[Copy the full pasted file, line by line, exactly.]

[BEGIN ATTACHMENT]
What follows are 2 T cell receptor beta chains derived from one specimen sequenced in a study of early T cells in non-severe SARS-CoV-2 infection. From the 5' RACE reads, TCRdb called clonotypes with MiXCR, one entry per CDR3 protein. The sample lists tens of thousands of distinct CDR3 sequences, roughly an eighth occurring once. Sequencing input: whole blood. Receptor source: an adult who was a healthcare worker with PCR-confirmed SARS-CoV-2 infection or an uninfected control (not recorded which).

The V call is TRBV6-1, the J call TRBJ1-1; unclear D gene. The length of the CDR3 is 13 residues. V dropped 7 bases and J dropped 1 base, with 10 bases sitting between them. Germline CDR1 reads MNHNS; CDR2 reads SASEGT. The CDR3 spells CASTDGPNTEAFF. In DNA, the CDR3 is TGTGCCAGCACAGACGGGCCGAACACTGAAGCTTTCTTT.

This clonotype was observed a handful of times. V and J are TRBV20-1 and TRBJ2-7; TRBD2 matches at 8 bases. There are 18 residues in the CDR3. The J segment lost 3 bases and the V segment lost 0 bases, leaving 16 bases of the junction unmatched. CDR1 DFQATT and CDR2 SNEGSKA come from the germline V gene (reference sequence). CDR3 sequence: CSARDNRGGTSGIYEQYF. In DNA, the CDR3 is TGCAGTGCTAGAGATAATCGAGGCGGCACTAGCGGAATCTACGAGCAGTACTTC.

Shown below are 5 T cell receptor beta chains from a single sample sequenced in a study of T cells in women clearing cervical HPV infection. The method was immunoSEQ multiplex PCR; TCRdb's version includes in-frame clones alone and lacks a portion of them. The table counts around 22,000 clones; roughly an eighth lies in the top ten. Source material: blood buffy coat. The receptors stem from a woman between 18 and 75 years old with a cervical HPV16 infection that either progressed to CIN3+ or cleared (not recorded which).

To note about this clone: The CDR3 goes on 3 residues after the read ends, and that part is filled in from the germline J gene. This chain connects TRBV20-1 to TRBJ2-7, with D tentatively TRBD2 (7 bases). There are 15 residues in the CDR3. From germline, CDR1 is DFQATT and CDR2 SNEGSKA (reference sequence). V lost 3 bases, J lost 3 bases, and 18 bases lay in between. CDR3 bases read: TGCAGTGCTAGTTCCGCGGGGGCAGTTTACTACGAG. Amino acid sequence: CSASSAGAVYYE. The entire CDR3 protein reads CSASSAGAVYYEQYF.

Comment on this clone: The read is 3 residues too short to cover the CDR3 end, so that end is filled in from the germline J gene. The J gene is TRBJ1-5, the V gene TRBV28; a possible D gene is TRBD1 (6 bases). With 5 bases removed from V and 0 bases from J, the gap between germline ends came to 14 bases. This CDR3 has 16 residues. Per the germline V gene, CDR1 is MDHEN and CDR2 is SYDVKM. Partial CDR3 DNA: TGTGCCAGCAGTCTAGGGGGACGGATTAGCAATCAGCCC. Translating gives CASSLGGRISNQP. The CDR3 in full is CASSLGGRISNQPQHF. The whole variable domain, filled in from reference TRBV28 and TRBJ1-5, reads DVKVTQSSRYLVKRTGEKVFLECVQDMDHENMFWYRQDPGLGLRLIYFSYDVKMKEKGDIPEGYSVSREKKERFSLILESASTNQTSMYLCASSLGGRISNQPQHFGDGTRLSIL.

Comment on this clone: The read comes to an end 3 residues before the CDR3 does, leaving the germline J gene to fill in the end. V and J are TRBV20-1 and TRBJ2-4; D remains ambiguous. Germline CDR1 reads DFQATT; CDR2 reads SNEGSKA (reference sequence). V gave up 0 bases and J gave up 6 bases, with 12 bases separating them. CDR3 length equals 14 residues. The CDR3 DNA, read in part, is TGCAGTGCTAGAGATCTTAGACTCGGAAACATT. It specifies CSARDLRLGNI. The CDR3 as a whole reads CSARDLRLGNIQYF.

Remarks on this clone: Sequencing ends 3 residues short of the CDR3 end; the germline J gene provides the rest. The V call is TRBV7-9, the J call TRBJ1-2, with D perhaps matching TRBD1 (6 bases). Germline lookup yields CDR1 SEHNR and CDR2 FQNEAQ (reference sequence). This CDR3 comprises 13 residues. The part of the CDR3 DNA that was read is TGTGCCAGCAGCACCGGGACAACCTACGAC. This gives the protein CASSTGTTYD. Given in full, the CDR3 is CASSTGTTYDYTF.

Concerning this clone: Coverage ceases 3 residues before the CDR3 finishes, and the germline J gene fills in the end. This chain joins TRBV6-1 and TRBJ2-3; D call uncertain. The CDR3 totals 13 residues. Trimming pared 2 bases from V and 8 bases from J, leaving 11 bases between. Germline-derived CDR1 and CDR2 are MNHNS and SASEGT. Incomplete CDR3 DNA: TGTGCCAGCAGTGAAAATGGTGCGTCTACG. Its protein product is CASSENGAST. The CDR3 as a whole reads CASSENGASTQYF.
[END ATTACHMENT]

What follows are 2 T cell receptor beta chains derived from one specimen sequenced in a study of early T cells in non-severe SARS-CoV-2 infection. From the 5' RACE reads, TCRdb called clonotypes with MiXCR, one entry per CDR3 protein. The sample lists tens of thousands of distinct CDR3 sequences, roughly an eighth occurring once. Sequencing input: whole blood. Receptor source: an adult who was a healthcare worker with PCR-confirmed SARS-CoV-2 infection or an uninfected control (not recorded which).

The V call is TRBV6-1, the J call TRBJ1-1; unclear D gene. The length of the CDR3 is 13 residues. V dropped 7 bases and J dropped 1 base, with 10 bases sitting between them. Germline CDR1 reads MNHNS; CDR2 reads SASEGT. The CDR3 spells CASTDGPNTEAFF. In DNA, the CDR3 is TGTGCCAGCACAGACGGGCCGAACACTGAAGCTTTCTTT.

This clonotype was observed a handful of times. V and J are TRBV20-1 and TRBJ2-7; TRBD2 matches at 8 bases. There are 18 residues in the CDR3. The J segment lost 3 bases and the V segment lost 0 bases, leaving 16 bases of the junction unmatched. CDR1 DFQATT and CDR2 SNEGSKA come from the germline V gene (reference sequence). CDR3 sequence: CSARDNRGGTSGIYEQYF. In DNA, the CDR3 is TGCAGTGCTAGAGATAATCGAGGCGGCACTAGCGGAATCTACGAGCAGTACTTC.

Shown below are 5 T cell receptor beta chains from a single sample sequenced in a study of T cells in women clearing cervical HPV infection. The method was immunoSEQ multiplex PCR; TCRdb's version includes in-frame clones alone and lacks a portion of them. The table counts around 22,000 clones; roughly an eighth lies in the top ten. Source material: blood buffy coat. The receptors stem from a woman between 18 and 75 years old with a cervical HPV16 infection that either progressed to CIN3+ or cleared (not recorded which).

To note about this clone: The CDR3 goes on 3 residues after the read ends, and that part is filled in from the germline J gene. This chain connects TRBV20-1 to TRBJ2-7, with D tentatively TRBD2 (7 bases). There are 15 residues in the CDR3. From germline, CDR1 is DFQATT and CDR2 SNEGSKA (reference sequence). V lost 3 bases, J lost 3 bases, and 18 bases lay in between. CDR3 bases read: TGCAGTGCTAGTTCCGCGGGGGCAGTTTACTACGAG. Amino acid sequence: CSASSAGAVYYE. The entire CDR3 protein reads CSASSAGAVYYEQYF.

Comment on this clone: The read is 3 residues too short to cover the CDR3 end, so that end is filled in from the germline J gene. The J gene is TRBJ1-5, the V gene TRBV28; a possible D gene is TRBD1 (6 bases). With 5 bases removed from V and 0 bases from J, the gap between germline ends came to 14 bases. This CDR3 has 16 residues. Per the germline V gene, CDR1 is MDHEN and CDR2 is SYDVKM. Partial CDR3 DNA: TGTGCCAGCAGTCTAGGGGGACGGATTAGCAATCAGCCC. Translating gives CASSLGGRISNQP. The CDR3 in full is CASSLGGRISNQPQHF. The whole variable domain, filled in from reference TRBV28 and TRBJ1-5, reads DVKVTQSSRYLVKRTGEKVFLECVQDMDHENMFWYRQDPGLGLRLIYFSYDVKMKEKGDIPEGYSVSREKKERFSLILESASTNQTSMYLCASSLGGRISNQPQHFGDGTRLSIL.

Comment on this clone: The read comes to an end 3 residues before the CDR3 does, leaving the germline J gene to fill in the end. V and J are TRBV20-1 and TRBJ2-4; D remains ambiguous. Germline CDR1 reads DFQATT; CDR2 reads SNEGSKA (reference sequence). V gave up 0 bases and J gave up 6 bases, with 12 bases separating them. CDR3 length equals 14 residues. The CDR3 DNA, read in part, is TGCAGTGCTAGAGATCTTAGACTCGGAAACATT. It specifies CSARDLRLGNI. The CDR3 as a whole reads CSARDLRLGNIQYF.

Remarks on this clone: Sequencing ends 3 residues short of the CDR3 end; the germline J gene provides the rest. The V call is TRBV7-9, the J call TRBJ1-2, with D perhaps matching TRBD1 (6 bases). Germline lookup yields CDR1 SEHNR and CDR2 FQNEAQ (reference sequence). This CDR3 comprises 13 residues. The part of the CDR3 DNA that was read is TGTGCCAGCAGCACCGGGACAACCTACGAC. This gives the protein CASSTGTTYD. Given in full, the CDR3 is CASSTGTTYDYTF.

Concerning this clone: Coverage ceases 3 residues before the CDR3 finishes, and the germline J gene fills in the end. This chain joins TRBV6-1 and TRBJ2-3; D call uncertain. The CDR3 totals 13 residues. Trimming pared 2 bases from V and 8 bases from J, leaving 11 bases between. Germline-derived CDR1 and CDR2 are MNHNS and SASEGT. Incomplete CDR3 DNA: TGTGCCAGCAGTGAAAATGGTGCGTCTACG. Its protein product is CASSENGAST. The CDR3 as a whole reads CASSENGASTQYF.